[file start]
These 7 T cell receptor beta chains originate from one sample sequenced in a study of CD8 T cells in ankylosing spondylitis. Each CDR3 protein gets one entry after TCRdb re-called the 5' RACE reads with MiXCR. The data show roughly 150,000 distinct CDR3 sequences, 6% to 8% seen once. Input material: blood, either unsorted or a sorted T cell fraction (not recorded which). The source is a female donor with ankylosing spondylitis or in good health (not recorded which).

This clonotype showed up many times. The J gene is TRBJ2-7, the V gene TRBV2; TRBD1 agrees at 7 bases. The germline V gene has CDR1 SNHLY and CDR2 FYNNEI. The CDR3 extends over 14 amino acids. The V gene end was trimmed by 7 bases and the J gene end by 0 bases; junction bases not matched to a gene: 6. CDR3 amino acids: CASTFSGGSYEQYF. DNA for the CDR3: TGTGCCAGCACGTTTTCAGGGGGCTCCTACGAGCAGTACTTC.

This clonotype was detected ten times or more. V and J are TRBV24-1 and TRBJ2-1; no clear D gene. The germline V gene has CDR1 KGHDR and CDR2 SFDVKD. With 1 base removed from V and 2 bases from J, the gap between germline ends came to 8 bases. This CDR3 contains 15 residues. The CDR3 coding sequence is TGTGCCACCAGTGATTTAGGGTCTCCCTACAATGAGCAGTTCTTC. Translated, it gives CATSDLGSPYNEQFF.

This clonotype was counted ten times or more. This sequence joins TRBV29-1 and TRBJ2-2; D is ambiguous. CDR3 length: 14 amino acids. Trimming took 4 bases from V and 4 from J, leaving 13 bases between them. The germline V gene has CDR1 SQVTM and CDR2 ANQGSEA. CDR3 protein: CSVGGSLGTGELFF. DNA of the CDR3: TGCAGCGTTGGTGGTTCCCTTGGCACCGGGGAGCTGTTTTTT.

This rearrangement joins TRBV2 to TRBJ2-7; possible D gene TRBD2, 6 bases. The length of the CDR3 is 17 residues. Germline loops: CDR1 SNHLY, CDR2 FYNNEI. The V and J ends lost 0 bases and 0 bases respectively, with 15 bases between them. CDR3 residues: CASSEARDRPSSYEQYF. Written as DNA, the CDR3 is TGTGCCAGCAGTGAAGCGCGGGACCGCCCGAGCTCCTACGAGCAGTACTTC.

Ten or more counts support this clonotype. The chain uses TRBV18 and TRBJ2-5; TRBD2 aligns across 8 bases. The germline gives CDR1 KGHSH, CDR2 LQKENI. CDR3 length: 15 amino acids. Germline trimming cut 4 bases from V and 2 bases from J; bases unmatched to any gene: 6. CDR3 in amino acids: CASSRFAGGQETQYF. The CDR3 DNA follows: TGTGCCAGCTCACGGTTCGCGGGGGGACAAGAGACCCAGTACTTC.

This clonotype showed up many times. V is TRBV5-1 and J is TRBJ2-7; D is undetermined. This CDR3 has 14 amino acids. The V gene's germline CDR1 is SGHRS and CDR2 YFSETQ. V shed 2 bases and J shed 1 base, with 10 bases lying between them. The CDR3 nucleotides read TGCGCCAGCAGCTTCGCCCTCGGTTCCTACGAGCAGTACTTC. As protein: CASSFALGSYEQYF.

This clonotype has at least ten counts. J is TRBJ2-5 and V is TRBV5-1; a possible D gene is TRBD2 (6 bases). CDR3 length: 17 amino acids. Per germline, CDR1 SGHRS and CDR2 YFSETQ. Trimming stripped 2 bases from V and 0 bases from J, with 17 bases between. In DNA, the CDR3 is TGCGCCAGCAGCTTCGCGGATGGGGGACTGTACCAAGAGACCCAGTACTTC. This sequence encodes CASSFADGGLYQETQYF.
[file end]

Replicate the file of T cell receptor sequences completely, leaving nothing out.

These 7 T cell receptor beta chains originate from one sample sequenced in a study of CD8 T cells in ankylosing spondylitis. Each CDR3 protein gets one entry after TCRdb re-called the 5' RACE reads with MiXCR. The data show roughly 150,000 distinct CDR3 sequences, 6% to 8% seen once. Input material: blood, either unsorted or a sorted T cell fraction (not recorded which). The source is a female donor with ankylosing spondylitis or in good health (not recorded which).

This clonotype showed up many times. The J gene is TRBJ2-7, the V gene TRBV2; TRBD1 agrees at 7 bases. The germline V gene has CDR1 SNHLY and CDR2 FYNNEI. The CDR3 extends over 14 amino acids. The V gene end was trimmed by 7 bases and the J gene end by 0 bases; junction bases not matched to a gene: 6. CDR3 amino acids: CASTFSGGSYEQYF. DNA for the CDR3: TGTGCCAGCACGTTTTCAGGGGGCTCCTACGAGCAGTACTTC.

This clonotype was detected ten times or more. V and J are TRBV24-1 and TRBJ2-1; no clear D gene. The germline V gene has CDR1 KGHDR and CDR2 SFDVKD. With 1 base removed from V and 2 bases from J, the gap between germline ends came to 8 bases. This CDR3 contains 15 residues. The CDR3 coding sequence is TGTGCCACCAGTGATTTAGGGTCTCCCTACAATGAGCAGTTCTTC. Translated, it gives CATSDLGSPYNEQFF.

This clonotype was counted ten times or more. This sequence joins TRBV29-1 and TRBJ2-2; D is ambiguous. CDR3 length: 14 amino acids. Trimming took 4 bases from V and 4 from J, leaving 13 bases between them. The germline V gene has CDR1 SQVTM and CDR2 ANQGSEA. CDR3 protein: CSVGGSLGTGELFF. DNA of the CDR3: TGCAGCGTTGGTGGTTCCCTTGGCACCGGGGAGCTGTTTTTT.

This rearrangement joins TRBV2 to TRBJ2-7; possible D gene TRBD2, 6 bases. The length of the CDR3 is 17 residues. Germline loops: CDR1 SNHLY, CDR2 FYNNEI. The V and J ends lost 0 bases and 0 bases respectively, with 15 bases between them. CDR3 residues: CASSEARDRPSSYEQYF. Written as DNA, the CDR3 is TGTGCCAGCAGTGAAGCGCGGGACCGCCCGAGCTCCTACGAGCAGTACTTC.

Ten or more counts support this clonotype. The chain uses TRBV18 and TRBJ2-5; TRBD2 aligns across 8 bases. The germline gives CDR1 KGHSH, CDR2 LQKENI. CDR3 length: 15 amino acids. Germline trimming cut 4 bases from V and 2 bases from J; bases unmatched to any gene: 6. CDR3 in amino acids: CASSRFAGGQETQYF. The CDR3 DNA follows: TGTGCCAGCTCACGGTTCGCGGGGGGACAAGAGACCCAGTACTTC.

This clonotype showed up many times. V is TRBV5-1 and J is TRBJ2-7; D is undetermined. This CDR3 has 14 amino acids. The V gene's germline CDR1 is SGHRS and CDR2 YFSETQ. V shed 2 bases and J shed 1 base, with 10 bases lying between them. The CDR3 nucleotides read TGCGCCAGCAGCTTCGCCCTCGGTTCCTACGAGCAGTACTTC. As protein: CASSFALGSYEQYF.

This clonotype has at least ten counts. J is TRBJ2-5 and V is TRBV5-1; a possible D gene is TRBD2 (6 bases). CDR3 length: 17 amino acids. Per germline, CDR1 SGHRS and CDR2 YFSETQ. Trimming stripped 2 bases from V and 0 bases from J, with 17 bases between. In DNA, the CDR3 is TGCGCCAGCAGCTTCGCGGATGGGGGACTGTACCAAGAGACCCAGTACTTC. This sequence encodes CASSFADGGLYQETQYF.